• To add insult to injury from this problem, the requirement for professionals to take up additional units of so-called skills from accredited agencies, as a requirement for renewing their professional licenses, is a BIG JOKE. As if this was the solution to the problem condition of the Philippine educational system. But actually, it’s more of a political posturing than of any substantive remedy. The law mandating this under the sponsorship of Sen. Trillanes or the Continuing Professional Development (CPD) Act of 2016, was surreptitiously passed at the end of the previous administration and thus lacked proper study and consultation with concerned sectors.

    This manner of politically diluted management of the Philipline educational system had been a major factor in its substandard condition. All frills, too many cooks spoiling the broth.

    Contrast this to the no-nonsense, honest-to-goodness effective methods of the past. When the Philippines first adopted the American educational system under colonial rule, it immediately produced a generation of enthusiastic, competent school teachers. So effective was the system that the quality of grade six intermediate school graduates in terms of language, analytical skills, geography and general knowledge were better off than most of the college level students in the latyter part of the 20th century. In fact, those who had such 6th grade educational attainment could and were allowed to teach in the elementary, thus reinforcing the teaching force of foreigner teachers who initiated the program.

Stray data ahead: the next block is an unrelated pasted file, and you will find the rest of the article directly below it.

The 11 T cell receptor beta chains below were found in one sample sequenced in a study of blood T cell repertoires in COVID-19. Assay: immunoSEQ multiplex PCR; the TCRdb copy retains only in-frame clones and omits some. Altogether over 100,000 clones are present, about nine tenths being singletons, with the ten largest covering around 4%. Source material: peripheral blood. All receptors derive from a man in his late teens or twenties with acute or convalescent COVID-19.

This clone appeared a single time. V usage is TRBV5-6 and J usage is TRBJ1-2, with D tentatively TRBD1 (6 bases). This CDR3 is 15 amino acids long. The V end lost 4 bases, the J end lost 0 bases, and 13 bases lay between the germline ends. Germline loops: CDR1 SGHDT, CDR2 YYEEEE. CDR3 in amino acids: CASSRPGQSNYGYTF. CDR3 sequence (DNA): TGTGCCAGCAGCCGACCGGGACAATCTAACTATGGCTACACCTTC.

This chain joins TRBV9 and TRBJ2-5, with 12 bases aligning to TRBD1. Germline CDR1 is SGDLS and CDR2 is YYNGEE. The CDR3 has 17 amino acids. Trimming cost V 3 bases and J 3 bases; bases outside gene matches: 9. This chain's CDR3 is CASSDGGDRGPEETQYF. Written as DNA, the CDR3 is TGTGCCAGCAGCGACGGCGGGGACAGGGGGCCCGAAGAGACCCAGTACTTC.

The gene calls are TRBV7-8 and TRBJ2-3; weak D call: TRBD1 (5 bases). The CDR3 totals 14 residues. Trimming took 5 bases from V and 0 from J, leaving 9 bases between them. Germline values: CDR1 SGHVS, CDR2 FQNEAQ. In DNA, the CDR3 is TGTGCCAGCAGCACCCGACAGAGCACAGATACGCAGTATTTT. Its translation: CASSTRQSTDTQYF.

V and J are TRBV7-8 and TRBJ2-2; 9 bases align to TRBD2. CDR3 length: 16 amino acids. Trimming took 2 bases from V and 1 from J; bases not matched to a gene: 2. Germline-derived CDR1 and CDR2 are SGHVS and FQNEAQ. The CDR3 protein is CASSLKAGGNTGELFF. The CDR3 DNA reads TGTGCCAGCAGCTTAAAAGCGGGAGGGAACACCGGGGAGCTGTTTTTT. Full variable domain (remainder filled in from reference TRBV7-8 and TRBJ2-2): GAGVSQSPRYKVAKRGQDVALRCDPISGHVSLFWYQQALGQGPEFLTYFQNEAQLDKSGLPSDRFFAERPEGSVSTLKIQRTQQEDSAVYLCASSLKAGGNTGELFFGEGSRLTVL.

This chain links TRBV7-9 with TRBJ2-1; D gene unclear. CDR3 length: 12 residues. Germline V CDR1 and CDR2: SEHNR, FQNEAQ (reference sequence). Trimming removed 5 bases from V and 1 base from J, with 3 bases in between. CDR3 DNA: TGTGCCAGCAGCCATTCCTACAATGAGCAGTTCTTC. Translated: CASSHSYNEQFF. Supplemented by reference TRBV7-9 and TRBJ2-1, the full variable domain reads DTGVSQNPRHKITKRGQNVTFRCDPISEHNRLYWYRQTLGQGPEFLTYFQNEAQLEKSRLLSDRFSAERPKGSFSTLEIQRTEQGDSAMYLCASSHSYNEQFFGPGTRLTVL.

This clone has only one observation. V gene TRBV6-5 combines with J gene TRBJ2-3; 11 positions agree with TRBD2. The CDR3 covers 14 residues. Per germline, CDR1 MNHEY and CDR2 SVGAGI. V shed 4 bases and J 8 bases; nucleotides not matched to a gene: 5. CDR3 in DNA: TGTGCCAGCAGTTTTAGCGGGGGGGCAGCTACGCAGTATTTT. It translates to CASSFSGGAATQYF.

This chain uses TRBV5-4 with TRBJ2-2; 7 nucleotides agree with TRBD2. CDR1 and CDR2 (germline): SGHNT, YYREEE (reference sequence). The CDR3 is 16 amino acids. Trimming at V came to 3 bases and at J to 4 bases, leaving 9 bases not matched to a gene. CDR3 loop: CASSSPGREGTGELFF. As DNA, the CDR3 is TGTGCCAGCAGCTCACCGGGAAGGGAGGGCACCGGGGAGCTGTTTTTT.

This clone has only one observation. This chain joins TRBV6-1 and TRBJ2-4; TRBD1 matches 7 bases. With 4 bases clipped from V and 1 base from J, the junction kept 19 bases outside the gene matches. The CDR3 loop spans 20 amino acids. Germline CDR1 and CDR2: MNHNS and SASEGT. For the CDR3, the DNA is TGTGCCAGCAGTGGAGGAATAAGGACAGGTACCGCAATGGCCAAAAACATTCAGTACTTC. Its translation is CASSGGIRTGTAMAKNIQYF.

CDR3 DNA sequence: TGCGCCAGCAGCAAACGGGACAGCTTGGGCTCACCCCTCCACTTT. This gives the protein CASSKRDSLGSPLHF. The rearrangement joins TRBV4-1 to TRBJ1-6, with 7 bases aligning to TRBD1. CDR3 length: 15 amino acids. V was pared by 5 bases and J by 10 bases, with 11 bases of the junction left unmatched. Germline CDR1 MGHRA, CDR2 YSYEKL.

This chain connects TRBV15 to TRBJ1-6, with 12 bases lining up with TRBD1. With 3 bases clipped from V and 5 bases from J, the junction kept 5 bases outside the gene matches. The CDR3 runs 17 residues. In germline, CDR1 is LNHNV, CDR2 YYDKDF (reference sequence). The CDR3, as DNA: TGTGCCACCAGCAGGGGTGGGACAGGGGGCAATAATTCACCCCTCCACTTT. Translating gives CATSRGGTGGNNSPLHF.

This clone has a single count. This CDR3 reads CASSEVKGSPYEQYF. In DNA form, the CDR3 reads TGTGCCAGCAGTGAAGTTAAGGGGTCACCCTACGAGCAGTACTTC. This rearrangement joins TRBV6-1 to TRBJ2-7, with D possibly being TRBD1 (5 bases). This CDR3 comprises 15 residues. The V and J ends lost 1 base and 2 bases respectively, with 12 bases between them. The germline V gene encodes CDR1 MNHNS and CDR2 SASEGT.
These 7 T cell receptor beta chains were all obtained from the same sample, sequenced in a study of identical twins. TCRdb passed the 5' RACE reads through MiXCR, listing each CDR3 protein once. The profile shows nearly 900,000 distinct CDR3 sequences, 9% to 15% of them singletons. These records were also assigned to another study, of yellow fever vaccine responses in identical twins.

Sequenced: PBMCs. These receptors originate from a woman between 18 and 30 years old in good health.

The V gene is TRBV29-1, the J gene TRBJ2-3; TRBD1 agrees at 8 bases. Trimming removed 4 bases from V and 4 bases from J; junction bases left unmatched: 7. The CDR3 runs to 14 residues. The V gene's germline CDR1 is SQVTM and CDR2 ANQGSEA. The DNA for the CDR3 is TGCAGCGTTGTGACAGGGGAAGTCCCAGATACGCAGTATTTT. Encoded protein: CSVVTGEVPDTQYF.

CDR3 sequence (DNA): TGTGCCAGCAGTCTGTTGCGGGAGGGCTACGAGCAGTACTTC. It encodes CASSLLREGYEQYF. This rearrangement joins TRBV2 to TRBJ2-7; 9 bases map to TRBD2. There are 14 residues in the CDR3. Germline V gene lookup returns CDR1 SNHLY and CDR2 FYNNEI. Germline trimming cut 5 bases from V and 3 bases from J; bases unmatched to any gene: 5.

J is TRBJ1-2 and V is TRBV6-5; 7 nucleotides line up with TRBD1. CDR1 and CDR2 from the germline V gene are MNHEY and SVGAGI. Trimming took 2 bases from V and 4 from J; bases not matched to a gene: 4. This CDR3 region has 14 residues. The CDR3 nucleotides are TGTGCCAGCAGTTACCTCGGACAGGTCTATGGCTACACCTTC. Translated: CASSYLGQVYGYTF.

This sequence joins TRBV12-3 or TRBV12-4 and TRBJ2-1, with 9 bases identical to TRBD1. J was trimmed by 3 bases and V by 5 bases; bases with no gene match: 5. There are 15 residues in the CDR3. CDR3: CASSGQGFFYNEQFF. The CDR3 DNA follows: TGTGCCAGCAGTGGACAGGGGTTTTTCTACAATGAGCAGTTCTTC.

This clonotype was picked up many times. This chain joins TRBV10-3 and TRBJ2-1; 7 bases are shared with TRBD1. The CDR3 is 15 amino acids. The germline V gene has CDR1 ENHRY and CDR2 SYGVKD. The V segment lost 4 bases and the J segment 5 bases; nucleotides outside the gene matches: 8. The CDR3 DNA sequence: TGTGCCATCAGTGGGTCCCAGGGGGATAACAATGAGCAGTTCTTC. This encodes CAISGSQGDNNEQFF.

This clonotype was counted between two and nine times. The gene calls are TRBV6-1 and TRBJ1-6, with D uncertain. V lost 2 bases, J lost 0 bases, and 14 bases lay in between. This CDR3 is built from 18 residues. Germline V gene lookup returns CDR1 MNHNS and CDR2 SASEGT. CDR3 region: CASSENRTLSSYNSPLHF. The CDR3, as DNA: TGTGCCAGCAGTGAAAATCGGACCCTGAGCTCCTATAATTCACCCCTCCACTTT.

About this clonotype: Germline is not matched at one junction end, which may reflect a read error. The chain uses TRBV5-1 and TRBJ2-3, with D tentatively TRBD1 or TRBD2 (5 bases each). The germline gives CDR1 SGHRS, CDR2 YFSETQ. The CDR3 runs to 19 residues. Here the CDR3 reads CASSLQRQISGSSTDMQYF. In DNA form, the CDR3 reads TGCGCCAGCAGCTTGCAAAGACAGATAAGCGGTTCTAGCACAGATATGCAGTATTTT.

From that system had emerged the succeeding generations of capable professionals and leaders of our country, especially significant during that time that the Filipinos were being introduced to the modern way of living in contrast to the previous Spanish era of programmed illiteracy, feudalism, and antiquated technology.

  • That’s what happens when you keep fixing what is not broken. I don’t understand why very obvious naman s kung ano ang mga problema ng educational system natin,pero hindi yun ang pinagtutuunan ng pansin o binibigyan ng solusyon.

  • 2. kulang ang mga classrooms,good teachers,materials na mali-mali, corruption sa decs mula sa hiring ng teachers hanggang pagbili ng teacher’s uniforms at chalk. tsaka paano matututo ang mga bata kung 3 shifts sila sa isang araw,tapos nasa 60-70 pupils per class? tapos makikita mo merong mga batang nagtetext,naggagames, nagfafacebook habang ongoing ang klase.hindi naman masita ng teacher dahil takot makasuhan ng child abuse.tapos meron mga teacher na hindi man makacompose ng tamang english sentence.just want to make myself clear,hindi ko po kinukutya ang mga guro,gusto ko lang maayos ang problema ng edukasyon natin.marami kasing diploma mills sa mga colleges and universities natin kaya napakababa ng quality ng mga teachers natin ngayon.